Ribes nigrum is from europe and is what is thought of when saying blackcurrant. the rest i mentioned are from north america but taste completely different. the golden currant actually has some that have gold or orange/ red berries. I’m not sure if they can crossbreed between the American and Europen types. i know the Ameirican species can.
So the picture from “bifig” above is a Golden and mine are Crandalls. Not the same, but closely related. From the available pictures they do indeed look the same, but thanks for the clarity. I assume that the Goldens do not have the “clove” scented flowers, is that correct?
yes they look very similar. they both have small leaves with rounded tips. not sure if they smell the same. mine haven’t flowered yet.
Coming late to this thread… I have concluded after trialing dozens of red and black currants that Minaj is in a league by itself as far as being able to take the heat. They are also my favorite tasting black currant, at least of the ones I tried. Red Lake has also endured for me, my bushes must be at least 15 years old now; they are in the shade though whereas Minaj can take the sun. About 20 varieties died over the years. For gooseberries only Poorman survived, lots of dead ones there as well.
We are now bringing Black and Red Currants to our farmers market. Most days, Black Currants don’t sell at all. One market, however, one customer bought all we had. He ages them in vodka for flavoring.
Well not that good for fresh eating, having said that I love them! BY FAR my favorite type of currant. I used to love reds, but the more blacks I grow, the more I’m becoming a fan. I now have 14 different cultivars, and I want one more, kirovchanka as Lee Reich said it was his favorite. His books have helped me a lot, so very curious about it. I can see why the guy bought them all, I can’t get enough of them. I make mostly cordials with them, I make a syrup to die for. Great on ice cream, makes a mean vodka martini too! I hate drinking plain water, so I flavor with the syrup which has low sugar, I don’t use very much. Not to mention jam, but I never made it, I need all of them for mentioned uses. I agree though people just are not familiar with them and how to really get the most out of them. I thought my wife would hate them, she loves them! She is so picky! Make some syrup or jam, have it to sample, maybe you will sell more. You could sell them as jam too. Have samples for people to try. You invested this much, a little more may help.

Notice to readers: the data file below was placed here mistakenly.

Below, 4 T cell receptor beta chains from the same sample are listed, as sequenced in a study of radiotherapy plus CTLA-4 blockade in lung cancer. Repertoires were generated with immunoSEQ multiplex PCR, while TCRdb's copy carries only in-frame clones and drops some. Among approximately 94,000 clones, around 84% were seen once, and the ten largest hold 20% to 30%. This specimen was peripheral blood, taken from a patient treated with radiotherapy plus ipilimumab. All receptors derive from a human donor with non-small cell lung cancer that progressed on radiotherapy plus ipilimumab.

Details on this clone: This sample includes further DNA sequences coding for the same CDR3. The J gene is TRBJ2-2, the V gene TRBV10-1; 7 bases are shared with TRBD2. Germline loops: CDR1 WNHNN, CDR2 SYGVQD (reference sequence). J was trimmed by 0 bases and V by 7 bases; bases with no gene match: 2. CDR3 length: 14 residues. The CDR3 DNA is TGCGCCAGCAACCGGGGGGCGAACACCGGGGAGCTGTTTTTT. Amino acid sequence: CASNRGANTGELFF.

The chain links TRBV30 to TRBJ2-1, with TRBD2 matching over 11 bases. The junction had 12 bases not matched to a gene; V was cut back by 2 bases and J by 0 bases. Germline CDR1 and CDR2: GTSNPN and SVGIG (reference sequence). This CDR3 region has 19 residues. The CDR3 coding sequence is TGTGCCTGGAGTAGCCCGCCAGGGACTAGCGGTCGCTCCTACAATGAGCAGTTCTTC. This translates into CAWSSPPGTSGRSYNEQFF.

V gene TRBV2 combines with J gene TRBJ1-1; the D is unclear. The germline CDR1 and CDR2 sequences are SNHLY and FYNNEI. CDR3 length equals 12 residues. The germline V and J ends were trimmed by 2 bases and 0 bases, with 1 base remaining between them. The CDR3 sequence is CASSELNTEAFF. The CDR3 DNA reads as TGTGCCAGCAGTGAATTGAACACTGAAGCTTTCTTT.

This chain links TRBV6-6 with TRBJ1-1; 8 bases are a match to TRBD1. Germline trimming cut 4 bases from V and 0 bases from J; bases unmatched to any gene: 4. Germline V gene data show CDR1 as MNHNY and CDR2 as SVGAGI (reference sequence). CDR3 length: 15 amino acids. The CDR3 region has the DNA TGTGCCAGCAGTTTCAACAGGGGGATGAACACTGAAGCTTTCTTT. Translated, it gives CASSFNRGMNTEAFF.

One member here with extra tree fruit that he could not sell made pies, and brought them to the market. Long story short, he bought a commercial oven to handle the unbelievable demand for his family’s pies.
Too much work, just add the syrup!
i had my friends 83 yr. old mother try the jam. she was blown away how good it was! she’s the proud owner of 2 of my rooted consort cuttings that are producing for her this summer.
The berries might not be great for fresh eating but they are most excellent for making wine. We make a mead with blackcurrants called Black Agnes and it’s quite likely our most popular one. We’ve been making blackcurrant mead for years now, and the popularity has caught on in a huge way in our industry. I’d wager that most modern meaderies in the U.S. have at least one blackcurrant mead in their lineup, if not several variations; it’s just that good!
I sincerely hope to find more blackcurrant (and red, and white!) growers in the U.S. as I’d vastly prefer to support local farms and small businesses over the international imports.
The mead sounds great. I thought of making wines but I just don’t have the time or space. I do infuse vodka, but that is easy and takes no space. So I have to buy those products and I try to buy local.
if it were legal to grow black currant here id buy some acreage and help you out but this states more worried about WPBR in the pine trees than helping farmers grow more organic fruits.
You must teach people about black currants. They are the best!
I think black currants can be an aquired taste. I have been growing them for about six years. The first two years of tasting the currants, i did’nt like them. But now, i like eating them directly off of the bush. In addition to jams, they taste good in bunt cakes.
Once you remove the seeds from the purée , Currant purée makes the best sorbet!